Tilt-Shift Van Gogh

about the Malyons experience

Some masterpieces, it’s known, never find peace. Maybe just because, as suggested by our friend Rino Stefano Tagliafierro, in time “they have become real fundamental symbols for our culture”, so we need to confront them continuously to verify and experiment our progress.

A new interesting experience comes from Serena Malyon and her father John, the founder of Artcyclopedia, who thought to try the visually stunning field of tilt-shift photography — an effect which uses a special lens giving a real-world scene the illusion of being a miniature model — using paintings. The effect can be simulated in Photoshop, by adjusting a photograph’s contrast, colour saturation and depth of focus.

They noticed that the works of Vincent van Gogh in particular made excellent subjects for this kind of treatment.

Vincent van Gogh - Red Chestnuts in the Public Park at Arles (detail)

The actual concept, as Serena tells, came from my father. He was playing with software that could simulate the tilt-shift effect and had the idea to try it on a painting. Together we tried it with some paintings and it we realized that the tilt-shifting looked especially cool on Van Gogh’s work, so we gathered up a bunch of images of his paintings and I got to work.

Vincent van Gogh - Starry Night over the Rhone (detail)

I was very surprised by the reaction it received. We just thought that people who knew Van Gogh’s work would find it interesting and somewhat amusing to see it transformed in this way. I had already tested out a few paintings and Van Gogh’s really stood out. I think they work really well because his painting technique already has a lot of depth to it, the way he uses line describes form beautifully.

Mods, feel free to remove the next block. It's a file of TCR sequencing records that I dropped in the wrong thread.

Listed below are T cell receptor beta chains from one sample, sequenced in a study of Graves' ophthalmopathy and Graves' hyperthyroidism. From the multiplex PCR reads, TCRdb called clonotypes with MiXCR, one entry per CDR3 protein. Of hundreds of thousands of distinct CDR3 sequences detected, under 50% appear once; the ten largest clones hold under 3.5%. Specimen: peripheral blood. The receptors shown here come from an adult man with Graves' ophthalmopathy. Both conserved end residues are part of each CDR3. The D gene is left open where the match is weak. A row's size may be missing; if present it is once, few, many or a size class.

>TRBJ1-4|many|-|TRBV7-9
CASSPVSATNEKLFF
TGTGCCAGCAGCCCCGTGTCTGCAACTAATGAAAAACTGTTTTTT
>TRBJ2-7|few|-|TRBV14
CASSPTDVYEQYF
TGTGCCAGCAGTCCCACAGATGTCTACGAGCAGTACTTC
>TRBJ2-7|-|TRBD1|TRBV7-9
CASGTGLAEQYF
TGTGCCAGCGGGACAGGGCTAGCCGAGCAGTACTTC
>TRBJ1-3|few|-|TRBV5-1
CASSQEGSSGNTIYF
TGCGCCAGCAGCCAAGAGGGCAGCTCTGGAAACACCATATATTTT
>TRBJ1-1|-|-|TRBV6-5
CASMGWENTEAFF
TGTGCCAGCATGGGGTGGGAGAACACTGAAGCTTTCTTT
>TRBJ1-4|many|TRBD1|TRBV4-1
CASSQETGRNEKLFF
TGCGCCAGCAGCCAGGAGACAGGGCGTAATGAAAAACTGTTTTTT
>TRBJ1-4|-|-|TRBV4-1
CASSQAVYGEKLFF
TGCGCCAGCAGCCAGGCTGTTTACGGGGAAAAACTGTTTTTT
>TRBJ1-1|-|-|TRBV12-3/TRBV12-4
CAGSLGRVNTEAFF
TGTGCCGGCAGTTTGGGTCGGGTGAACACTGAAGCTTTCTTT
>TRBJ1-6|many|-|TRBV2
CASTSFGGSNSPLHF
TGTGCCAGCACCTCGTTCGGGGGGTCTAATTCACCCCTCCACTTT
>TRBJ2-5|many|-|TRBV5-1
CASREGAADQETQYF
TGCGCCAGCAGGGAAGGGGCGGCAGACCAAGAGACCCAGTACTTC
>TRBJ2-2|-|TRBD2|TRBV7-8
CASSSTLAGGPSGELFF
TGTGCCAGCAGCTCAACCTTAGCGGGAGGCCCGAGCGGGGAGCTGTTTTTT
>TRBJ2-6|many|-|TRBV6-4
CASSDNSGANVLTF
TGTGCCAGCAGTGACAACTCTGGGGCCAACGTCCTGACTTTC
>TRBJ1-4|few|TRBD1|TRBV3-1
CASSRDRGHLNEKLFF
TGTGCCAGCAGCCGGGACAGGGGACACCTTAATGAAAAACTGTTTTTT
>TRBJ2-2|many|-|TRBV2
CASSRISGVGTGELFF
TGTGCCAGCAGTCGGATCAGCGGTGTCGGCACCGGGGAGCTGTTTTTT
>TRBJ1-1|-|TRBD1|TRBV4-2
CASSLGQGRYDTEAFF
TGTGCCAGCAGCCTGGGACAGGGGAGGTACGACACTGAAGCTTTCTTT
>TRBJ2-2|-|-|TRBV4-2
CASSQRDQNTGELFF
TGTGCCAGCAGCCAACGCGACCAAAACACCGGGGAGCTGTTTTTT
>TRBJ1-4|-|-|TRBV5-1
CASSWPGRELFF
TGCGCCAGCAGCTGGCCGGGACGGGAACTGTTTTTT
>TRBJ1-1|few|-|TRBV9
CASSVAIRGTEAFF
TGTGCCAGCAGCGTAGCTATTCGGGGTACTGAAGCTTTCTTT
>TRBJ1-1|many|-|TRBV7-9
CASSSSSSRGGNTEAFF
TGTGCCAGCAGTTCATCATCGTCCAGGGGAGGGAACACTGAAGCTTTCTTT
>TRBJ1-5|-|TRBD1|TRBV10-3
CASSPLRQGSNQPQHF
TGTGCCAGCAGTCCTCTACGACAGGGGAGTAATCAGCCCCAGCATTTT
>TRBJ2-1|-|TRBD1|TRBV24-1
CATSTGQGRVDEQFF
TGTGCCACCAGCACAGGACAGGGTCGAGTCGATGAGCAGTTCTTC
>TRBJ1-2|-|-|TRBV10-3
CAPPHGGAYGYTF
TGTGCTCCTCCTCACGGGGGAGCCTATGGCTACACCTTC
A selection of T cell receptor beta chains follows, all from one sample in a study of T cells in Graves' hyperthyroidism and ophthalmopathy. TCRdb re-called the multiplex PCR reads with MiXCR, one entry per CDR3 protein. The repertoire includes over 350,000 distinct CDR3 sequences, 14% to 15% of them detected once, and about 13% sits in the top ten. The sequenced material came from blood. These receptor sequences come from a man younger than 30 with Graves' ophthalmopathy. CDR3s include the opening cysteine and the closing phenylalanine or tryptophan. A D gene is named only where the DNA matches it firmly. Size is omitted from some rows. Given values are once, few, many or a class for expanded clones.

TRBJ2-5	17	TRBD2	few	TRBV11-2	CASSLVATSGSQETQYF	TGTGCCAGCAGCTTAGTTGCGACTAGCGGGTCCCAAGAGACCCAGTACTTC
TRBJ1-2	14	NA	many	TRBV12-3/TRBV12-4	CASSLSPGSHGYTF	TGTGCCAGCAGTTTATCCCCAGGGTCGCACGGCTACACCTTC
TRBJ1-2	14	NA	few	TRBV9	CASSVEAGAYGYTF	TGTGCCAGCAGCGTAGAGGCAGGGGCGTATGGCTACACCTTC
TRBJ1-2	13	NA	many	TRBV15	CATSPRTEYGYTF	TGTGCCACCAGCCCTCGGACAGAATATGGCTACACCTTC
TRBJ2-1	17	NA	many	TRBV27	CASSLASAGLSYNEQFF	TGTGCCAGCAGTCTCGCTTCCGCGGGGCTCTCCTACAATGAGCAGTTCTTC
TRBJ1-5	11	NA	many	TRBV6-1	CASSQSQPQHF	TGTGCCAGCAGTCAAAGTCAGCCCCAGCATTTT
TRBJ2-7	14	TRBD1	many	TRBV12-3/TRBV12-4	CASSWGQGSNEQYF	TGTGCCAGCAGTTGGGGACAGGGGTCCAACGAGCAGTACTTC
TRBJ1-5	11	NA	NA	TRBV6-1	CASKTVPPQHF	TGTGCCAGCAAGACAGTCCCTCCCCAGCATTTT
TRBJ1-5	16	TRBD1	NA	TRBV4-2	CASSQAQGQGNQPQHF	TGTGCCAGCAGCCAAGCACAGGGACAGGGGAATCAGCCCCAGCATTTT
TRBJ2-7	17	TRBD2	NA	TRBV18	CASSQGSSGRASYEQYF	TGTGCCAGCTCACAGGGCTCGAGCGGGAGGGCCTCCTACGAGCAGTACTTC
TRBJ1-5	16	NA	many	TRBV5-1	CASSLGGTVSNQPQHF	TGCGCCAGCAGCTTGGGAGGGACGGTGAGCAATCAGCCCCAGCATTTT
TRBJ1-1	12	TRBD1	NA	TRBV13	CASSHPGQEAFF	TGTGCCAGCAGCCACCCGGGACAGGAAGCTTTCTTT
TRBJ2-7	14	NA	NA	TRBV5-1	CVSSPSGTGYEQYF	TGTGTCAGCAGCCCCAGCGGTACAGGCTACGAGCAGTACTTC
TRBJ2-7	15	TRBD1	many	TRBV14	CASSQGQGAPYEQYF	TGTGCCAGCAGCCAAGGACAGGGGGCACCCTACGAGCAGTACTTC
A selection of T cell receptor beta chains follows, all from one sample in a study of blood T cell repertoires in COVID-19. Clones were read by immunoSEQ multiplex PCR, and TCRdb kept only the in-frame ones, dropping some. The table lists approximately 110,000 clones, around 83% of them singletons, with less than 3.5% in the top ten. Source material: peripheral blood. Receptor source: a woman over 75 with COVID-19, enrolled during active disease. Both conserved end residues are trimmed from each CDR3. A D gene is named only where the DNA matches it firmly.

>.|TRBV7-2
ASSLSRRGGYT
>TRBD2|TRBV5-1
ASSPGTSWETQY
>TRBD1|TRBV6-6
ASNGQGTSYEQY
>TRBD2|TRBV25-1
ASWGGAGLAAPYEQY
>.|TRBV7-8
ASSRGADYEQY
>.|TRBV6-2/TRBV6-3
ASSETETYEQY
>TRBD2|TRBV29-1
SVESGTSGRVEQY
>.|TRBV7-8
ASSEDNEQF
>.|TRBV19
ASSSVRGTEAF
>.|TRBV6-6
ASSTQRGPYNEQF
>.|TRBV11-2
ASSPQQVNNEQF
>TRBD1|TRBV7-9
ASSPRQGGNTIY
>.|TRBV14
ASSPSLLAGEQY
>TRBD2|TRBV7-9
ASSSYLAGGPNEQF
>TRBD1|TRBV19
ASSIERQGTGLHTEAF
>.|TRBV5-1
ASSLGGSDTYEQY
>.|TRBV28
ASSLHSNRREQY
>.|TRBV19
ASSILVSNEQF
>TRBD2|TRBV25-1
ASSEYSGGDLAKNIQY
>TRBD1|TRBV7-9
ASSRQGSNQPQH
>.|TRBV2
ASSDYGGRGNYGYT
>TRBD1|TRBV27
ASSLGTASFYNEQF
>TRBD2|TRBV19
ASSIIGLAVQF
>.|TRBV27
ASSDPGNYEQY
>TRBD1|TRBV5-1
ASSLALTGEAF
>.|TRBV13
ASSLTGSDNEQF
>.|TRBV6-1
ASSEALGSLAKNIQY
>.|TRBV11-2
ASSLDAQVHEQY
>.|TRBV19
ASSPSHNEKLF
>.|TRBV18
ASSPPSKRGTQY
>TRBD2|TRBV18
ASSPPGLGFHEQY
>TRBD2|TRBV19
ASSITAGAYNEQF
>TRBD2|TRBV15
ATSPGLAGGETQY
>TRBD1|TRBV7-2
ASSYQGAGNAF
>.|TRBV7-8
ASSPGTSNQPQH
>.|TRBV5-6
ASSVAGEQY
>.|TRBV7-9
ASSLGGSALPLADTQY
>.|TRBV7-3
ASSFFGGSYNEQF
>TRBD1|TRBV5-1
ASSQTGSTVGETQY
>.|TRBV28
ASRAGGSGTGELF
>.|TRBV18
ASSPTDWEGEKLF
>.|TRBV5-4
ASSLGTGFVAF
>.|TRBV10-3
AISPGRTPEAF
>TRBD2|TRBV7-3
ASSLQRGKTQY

His work was also really interesting because his paintings include a number of interesting details that we could focus in on and make that the centerpiece of the painting.

Vincent van Gogh - The Red Vineyard

On their site, the people of Artcyclopedia like to reiterate that:

Nothing in any of these paintings been added or removed or had its proportions changed. The effect is achieved simply by manipulating the light in the scene and adjusting the areas of the image that are more and less in focus, as you will see.

This is all being done in fun, so don’t take it too seriously. But having said that, we’re pretty sure you will discover several paintings you’ve never seen before, and stumble across some previously unnoticed details in the works you think you know well. Enjoy!

Vincent van Gogh - The Harvest (detail)

excerpts from Serena Malyon’s Interview thanks to


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